Parkers overall rating: 4.2 out of 5 4.2
  • Electric motor very quick to respond
  • Nimble around town and capable on the motorway
  • Generally very refined

Replacing the petrol engine under the bonnet of the Mii Electric is a 61kW electric motor, which drives the front wheels via a single-speed transmission.

This is equivalent to 83hp, while the accompanying 212Nm of torque is delivered instantly – giving the Mii Electric greater performance than any previous version of this car.

This is borne out by the official figures, which state that the Mii Electric will go 0-31mph in 3.9 seconds (a benchmark for electric vehicles of this size) and 0-62mph in 12.3 seconds (faster than any petrol Mii).

Top speed is limited to 80.7mph (yes, 80.7 – equivalent to 130km/h). It's pegged in order to help preserve the battery's reserves.

What’s it really like to drive?

Like all electric cars, it excels in city driving. The motor gives you really punchy response from low speeds in a very predictable and dependable fashion – so you soon know exactly what sort of gap in the traffic you can squirt yourself into, and learn that you needn’t fear being bullied by bigger vehicles away from the traffic lights.

The single-speed transmission works like an automatic, but one that doesn’t need to change gear – so again, its responses are entirely dependable, and you won’t get thumped by a sudden downchange or be left languishing in too high a gear for the acceleration you need.

This responsiveness does tail off at higher speeds – and naturally, the faster you go, the quicker you’ll run down the battery – but it will cope with motorways more than merrily, and it’ll zap you out of a slip road with more than enough alacrity to make joining them a safe and sound experience.

Certainly more so than the old lower-powered petrol Mii models, which required revving to high heaven and the occasional prayer in similar circumstances.

Silent performer

Being electric, this Mii delivers its performance in near total silence – there’s a faint motor hum at low speeds but this is quickly drowned out by tyre and road noise as you go faster, and doesn’t sound as whiny as in some rivals anyway.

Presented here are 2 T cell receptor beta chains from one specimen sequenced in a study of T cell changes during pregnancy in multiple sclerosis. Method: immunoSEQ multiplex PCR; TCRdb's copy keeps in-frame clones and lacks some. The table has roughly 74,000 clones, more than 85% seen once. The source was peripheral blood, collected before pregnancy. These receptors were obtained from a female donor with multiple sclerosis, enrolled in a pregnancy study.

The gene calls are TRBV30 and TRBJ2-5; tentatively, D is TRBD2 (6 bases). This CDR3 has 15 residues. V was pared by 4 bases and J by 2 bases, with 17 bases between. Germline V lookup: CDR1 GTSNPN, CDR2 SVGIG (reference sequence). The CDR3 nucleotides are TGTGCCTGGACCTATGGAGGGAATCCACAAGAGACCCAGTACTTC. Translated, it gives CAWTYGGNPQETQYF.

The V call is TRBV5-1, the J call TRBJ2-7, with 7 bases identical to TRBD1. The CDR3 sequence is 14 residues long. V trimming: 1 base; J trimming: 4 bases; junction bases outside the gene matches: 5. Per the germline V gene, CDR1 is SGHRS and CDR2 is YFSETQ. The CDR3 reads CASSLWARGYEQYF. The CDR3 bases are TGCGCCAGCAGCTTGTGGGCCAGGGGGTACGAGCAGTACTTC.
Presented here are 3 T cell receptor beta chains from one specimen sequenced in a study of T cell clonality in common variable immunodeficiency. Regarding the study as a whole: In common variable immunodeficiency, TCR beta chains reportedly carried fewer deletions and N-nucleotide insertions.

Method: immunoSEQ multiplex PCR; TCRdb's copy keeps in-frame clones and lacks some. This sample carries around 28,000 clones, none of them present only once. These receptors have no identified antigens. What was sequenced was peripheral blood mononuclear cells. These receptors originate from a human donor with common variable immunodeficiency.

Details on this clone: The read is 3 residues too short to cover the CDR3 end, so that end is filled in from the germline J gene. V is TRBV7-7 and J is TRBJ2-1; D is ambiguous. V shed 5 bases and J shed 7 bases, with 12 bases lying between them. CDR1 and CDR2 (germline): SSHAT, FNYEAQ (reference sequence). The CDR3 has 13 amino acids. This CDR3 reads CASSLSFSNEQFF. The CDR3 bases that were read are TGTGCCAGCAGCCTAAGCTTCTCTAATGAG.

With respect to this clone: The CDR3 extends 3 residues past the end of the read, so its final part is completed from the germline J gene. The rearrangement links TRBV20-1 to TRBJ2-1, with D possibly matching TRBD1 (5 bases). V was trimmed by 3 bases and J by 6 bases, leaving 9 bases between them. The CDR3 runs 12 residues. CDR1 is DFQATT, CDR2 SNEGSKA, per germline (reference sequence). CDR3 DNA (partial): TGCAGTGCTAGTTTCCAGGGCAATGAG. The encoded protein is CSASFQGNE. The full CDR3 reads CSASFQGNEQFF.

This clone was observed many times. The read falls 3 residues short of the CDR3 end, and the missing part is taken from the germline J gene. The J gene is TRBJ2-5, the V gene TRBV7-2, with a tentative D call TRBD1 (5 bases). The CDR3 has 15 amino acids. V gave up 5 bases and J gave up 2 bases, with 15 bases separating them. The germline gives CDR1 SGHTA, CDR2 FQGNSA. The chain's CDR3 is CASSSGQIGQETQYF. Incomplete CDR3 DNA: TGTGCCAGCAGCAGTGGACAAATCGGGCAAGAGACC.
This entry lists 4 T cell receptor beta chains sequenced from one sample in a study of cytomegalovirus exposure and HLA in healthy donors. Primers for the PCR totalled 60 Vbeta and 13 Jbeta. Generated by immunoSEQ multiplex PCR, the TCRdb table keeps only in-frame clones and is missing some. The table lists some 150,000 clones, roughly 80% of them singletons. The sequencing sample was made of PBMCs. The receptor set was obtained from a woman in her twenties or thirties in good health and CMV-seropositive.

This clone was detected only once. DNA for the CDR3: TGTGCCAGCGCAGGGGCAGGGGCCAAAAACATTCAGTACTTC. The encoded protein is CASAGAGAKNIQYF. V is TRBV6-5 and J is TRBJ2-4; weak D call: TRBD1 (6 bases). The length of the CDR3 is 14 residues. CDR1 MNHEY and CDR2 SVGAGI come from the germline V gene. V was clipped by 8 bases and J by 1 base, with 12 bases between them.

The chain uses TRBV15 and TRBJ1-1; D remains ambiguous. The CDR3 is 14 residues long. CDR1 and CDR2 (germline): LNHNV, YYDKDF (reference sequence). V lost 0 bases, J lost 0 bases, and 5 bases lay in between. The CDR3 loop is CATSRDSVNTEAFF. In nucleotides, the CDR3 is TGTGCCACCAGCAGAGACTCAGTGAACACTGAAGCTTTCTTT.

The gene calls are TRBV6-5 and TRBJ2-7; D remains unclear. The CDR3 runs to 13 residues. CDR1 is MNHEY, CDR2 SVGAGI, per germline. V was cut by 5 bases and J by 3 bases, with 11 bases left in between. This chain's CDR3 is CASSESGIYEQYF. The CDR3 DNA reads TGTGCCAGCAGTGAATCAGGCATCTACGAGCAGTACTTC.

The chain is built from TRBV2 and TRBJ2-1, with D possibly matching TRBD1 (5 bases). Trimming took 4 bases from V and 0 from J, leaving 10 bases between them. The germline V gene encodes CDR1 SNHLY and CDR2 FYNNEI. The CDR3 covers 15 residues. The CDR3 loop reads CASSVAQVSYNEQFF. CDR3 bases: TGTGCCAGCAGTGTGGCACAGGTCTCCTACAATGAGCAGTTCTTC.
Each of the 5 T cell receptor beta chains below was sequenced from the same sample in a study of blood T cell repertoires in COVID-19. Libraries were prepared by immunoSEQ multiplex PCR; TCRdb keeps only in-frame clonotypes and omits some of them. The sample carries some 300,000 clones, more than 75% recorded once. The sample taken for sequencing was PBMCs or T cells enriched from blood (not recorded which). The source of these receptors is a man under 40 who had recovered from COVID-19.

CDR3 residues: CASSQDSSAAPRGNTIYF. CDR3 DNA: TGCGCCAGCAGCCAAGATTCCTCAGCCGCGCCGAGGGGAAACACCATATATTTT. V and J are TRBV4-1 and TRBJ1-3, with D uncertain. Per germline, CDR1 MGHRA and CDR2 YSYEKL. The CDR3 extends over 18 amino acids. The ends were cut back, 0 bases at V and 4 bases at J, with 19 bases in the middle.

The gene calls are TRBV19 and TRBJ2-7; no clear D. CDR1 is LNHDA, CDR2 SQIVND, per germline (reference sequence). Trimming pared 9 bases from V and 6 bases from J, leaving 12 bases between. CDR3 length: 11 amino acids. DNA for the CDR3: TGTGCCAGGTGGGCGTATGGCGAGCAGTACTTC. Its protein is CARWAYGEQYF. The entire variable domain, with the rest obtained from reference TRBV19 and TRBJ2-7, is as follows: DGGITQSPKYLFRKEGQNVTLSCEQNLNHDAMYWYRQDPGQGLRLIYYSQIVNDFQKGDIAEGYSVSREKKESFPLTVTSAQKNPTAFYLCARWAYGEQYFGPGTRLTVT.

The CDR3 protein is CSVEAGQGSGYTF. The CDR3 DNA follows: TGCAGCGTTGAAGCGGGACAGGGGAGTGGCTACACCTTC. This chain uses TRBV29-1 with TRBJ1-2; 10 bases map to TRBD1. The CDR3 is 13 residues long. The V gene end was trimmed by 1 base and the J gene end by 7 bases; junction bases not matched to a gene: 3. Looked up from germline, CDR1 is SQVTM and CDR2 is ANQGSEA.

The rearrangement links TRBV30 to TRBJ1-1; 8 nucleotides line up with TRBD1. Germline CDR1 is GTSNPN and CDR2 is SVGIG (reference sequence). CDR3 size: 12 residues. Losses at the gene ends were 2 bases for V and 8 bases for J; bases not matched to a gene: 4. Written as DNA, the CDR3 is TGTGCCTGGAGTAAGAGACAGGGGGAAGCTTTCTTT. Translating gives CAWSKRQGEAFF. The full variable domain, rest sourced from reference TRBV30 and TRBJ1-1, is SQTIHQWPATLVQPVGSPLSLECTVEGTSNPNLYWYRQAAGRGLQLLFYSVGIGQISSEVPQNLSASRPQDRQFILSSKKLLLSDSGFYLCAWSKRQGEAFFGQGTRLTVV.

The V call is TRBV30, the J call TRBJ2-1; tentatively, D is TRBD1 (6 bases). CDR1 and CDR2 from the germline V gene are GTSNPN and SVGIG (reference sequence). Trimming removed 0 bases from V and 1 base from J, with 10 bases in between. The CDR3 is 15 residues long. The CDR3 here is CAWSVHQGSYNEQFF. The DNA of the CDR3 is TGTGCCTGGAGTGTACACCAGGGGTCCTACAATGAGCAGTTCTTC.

There is some wind noise, hardly a shock when the car is such a boxy shape. This seemed particularly bad in the vicinity of the left-hand door on the example we’ve driven, as if a seal was slightly out of spec, but this would soon be swallowed up by the radio and conversation at a normal level was easy.

What’s it like in the corners?

The Mii Electric weighs some 299kg more than an old petrol Mii at 1,235kg in total – and 238 of these extra kilos are accounted for by the battery pack, which is positioned beneath the rear seats.

This gives it a particularly low centre of gravity compared with a conventional car, which helps it maintain grip in corners better than you might otherwise expect.

As a result this is quite a fun thing to fling around, despite a generous amount of body roll. The steering isn’t exactly alive in your hands, but it’s direct, precise and gives you the confidence to make swift progress if required.

The Mii’s small size makes it nimble in traffic, too, not to mention very easy to park – something that’s further helped by the tight 9.8m turning circle.

Is the Mii Electric comfortable?

We’re yet to drive it in the UK – always the true test of a car’s comfort levels – but we have encountered speed bumps in Spain that could double as foothills in the Himalayas, and the Mii wasn’t fazed by these in the slightest.

The body roll in the corners is all well controlled enough not to be alarming, but still indicates there’s a reasonable amount of suspension of travel. Together with wheels pushed right out to the edges, this helps to smooths out the worst road imperfections, even with 16-inch alloys fitted as standard.